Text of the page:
By Susan Couso
Through ‘fits and starts’ and plenty of stops, 1912 offered an abundance of hope that a railroad was coming to Susanville.
By June, thousands of workers were toiling to get the Fernley and Lassen rail line through town on its way to Westwood. Utah Construction Company crews began at Fernley, pushing northward, and another crew, under a subcontract held by James H. Maxey, worked to make the ‘cut’ through the Fred Cain property south of town.
By June 26th, Maxey’s workers began, and townsfolk could watch the excitement. It was mesmerizing entertainment for Susanvillians.
Residents could hear blasting from town, which brought great excitement and promise.
The Fernley end of the line advanced, mile by mile, and track was laid behind to bring heavy equipment to speed the work. By March 1913, they had reached Flanigan, and turned their attention toward Susanville.
Susanville citizens were thrilled with the advancing rails, and formed a welcoming committee, the Railroad Day Committee, to greet the railroad. Several arrival dates were reported, but the committee soon grew weary of the repeated anticipation, and by the time the tracklayers had finally reached town on April 26, 1913, there was not a committee member present.
The tracklayers were undeterred, took off for the local saloons, and everyone was satisfied.
But the big job lay ahead. The twenty-nine remaining miles to Westwood would be the most difficult of the whole project. The Utah Construction Company built a warehouse and a corral, and with the tracks in place, the heavy equipment followed.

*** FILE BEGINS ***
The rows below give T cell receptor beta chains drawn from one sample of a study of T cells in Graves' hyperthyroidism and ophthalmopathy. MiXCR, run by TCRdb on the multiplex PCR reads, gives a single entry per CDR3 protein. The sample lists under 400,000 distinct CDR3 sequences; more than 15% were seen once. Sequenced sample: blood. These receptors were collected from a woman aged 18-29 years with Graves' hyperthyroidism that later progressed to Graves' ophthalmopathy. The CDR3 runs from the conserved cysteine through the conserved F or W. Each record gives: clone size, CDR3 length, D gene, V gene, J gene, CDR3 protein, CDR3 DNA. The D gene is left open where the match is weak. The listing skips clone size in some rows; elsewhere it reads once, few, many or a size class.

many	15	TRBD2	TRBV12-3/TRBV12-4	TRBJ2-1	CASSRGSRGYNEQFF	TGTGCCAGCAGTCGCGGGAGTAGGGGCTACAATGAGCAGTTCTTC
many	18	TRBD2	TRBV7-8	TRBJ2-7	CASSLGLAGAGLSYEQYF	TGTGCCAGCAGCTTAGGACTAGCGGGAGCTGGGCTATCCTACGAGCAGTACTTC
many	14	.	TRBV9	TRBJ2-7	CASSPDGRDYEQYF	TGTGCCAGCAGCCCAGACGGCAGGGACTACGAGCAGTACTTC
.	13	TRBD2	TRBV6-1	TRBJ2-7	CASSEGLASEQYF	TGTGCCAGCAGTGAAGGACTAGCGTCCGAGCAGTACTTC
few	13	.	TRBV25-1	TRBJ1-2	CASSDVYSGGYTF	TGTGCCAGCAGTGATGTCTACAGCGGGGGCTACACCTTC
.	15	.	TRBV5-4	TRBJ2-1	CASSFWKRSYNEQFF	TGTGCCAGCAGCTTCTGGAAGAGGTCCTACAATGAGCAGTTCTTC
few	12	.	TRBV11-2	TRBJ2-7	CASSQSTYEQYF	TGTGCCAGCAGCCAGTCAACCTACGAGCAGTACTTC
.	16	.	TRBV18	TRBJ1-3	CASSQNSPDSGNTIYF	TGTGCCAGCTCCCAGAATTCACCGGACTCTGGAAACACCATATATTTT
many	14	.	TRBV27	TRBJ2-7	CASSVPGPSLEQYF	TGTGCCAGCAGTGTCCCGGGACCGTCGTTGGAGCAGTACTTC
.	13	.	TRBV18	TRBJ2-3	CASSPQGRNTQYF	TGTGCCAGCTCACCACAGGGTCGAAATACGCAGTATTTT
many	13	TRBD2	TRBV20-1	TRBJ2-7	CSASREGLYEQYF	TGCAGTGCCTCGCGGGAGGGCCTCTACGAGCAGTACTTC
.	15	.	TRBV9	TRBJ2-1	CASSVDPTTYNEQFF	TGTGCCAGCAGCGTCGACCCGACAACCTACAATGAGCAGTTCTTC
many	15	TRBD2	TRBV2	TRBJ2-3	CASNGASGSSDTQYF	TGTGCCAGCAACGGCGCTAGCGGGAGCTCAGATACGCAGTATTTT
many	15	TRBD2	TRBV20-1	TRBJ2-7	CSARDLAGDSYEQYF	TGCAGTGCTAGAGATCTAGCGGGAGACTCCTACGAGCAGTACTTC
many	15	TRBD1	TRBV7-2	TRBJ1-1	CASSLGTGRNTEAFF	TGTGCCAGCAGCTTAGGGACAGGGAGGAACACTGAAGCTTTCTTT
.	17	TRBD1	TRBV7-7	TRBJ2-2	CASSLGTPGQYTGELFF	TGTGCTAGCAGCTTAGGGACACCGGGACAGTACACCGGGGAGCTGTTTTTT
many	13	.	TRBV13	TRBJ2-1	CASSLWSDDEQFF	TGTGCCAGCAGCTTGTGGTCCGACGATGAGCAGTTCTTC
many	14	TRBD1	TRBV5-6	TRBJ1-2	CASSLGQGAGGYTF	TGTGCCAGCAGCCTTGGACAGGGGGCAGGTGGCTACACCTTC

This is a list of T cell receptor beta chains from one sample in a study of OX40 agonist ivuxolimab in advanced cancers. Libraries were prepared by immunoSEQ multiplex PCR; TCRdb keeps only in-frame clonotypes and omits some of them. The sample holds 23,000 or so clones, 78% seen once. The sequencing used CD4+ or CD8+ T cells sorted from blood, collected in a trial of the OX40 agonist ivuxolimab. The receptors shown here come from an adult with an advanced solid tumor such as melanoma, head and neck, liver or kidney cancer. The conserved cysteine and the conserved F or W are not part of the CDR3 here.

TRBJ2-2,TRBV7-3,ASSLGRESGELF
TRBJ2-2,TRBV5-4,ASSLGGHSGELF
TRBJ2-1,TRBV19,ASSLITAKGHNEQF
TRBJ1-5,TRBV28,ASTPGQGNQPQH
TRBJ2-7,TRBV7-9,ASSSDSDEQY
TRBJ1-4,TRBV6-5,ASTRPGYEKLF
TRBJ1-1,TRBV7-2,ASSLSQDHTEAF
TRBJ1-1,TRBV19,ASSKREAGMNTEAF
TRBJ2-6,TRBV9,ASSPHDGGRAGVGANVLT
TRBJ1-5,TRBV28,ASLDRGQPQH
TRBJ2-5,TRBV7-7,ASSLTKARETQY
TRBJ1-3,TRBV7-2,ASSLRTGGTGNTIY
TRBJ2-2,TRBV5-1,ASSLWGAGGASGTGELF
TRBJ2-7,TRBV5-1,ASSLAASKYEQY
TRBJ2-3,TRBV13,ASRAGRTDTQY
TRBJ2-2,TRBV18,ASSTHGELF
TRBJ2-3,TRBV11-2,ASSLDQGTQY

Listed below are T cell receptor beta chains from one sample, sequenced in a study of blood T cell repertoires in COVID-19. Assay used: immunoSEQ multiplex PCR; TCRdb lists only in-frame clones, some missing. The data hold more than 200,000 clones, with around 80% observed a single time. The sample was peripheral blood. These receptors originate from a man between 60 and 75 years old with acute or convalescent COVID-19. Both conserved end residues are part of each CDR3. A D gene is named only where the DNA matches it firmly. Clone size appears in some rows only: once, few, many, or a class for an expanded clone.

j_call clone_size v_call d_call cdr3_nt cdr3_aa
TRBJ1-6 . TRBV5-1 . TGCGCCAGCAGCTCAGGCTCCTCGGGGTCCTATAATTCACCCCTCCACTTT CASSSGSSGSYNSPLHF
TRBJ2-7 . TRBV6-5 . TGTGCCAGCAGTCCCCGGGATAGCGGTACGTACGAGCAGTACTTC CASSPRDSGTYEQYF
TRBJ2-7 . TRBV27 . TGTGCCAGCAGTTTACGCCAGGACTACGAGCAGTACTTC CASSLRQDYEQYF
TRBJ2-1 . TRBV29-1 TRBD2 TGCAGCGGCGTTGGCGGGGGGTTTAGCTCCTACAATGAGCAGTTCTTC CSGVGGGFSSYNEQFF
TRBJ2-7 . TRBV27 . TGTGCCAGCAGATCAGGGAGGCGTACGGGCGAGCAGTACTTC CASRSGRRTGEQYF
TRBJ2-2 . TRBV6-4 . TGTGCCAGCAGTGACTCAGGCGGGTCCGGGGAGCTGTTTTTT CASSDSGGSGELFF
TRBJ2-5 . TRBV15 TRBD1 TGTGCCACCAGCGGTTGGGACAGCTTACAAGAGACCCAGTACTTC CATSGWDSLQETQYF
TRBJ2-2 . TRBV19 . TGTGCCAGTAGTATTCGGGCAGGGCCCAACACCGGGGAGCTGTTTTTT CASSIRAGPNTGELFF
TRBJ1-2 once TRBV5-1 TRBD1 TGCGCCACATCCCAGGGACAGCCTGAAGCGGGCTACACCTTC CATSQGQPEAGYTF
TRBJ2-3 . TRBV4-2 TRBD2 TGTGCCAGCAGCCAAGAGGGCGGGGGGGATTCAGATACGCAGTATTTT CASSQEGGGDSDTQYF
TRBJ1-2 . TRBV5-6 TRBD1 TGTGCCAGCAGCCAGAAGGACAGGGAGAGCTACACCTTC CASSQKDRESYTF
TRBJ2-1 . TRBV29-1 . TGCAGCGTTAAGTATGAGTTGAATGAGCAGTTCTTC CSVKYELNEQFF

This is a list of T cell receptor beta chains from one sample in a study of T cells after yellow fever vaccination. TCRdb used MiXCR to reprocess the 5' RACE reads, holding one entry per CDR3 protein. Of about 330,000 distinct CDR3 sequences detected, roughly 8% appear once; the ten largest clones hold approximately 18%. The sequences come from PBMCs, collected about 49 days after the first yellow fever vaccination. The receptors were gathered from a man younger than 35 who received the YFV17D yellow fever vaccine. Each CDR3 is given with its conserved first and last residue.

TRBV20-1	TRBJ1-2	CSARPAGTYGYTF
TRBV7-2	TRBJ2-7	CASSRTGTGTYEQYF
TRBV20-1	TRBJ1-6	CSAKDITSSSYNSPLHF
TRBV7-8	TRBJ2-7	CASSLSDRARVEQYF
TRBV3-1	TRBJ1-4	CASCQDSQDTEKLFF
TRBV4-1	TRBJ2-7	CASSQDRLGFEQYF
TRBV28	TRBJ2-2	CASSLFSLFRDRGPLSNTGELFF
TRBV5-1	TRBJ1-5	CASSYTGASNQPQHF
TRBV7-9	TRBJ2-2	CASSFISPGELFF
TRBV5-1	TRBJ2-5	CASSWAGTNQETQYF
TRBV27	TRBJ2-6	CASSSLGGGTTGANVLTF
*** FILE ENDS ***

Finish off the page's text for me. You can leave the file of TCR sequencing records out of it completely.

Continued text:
Soon spectators could watch as the steam shovel poked its way west, and the incoming steam engines constantly moved back and forth shuttling equipment, supplies and workers.
Susanville had changed forever, and though the railway brought prosperity and opportunity, it also brought unwanted characters who had their own ideas about prosperity and opportunity. The saloons were booming, the jails were full, and numerous ‘unsavory’ characters littered the streets.
This may have been a pyrrhic victory after all.
As the work headed up the canyon, difficulties became obvious. It was necessary to blast through Cemetery Hill, and the constant explosions, especially at night, grew tiresome.
In May of 1913, as the blasting began, citizens rushed outside, fearing an earthquake. In July, the blasting threw a seven-pound rock more than 1,000 feet and another stone went crashing into the Methodist Church window.
As the blasting neared the old County Hospital near the end of Miller Road, the patients were moved out and housed in tents around Roop’s Fort. After four months of piercing through the hill below the cemetery, the workers pushed on up the canyon.
With the blasting complete, equipment was moved to the west end of the cut to continue work.
Two 20-ton ‘dinkey’ locomotives were moved up Main Street, and down to the end of Roop Street to begin the effort. One track section was laid, the engines moved onto it, the back section was pulled forward by horses, and then the engine moved forward again.
This ‘leapfrogging’ continued at a very slow pace until the locomotives were in place.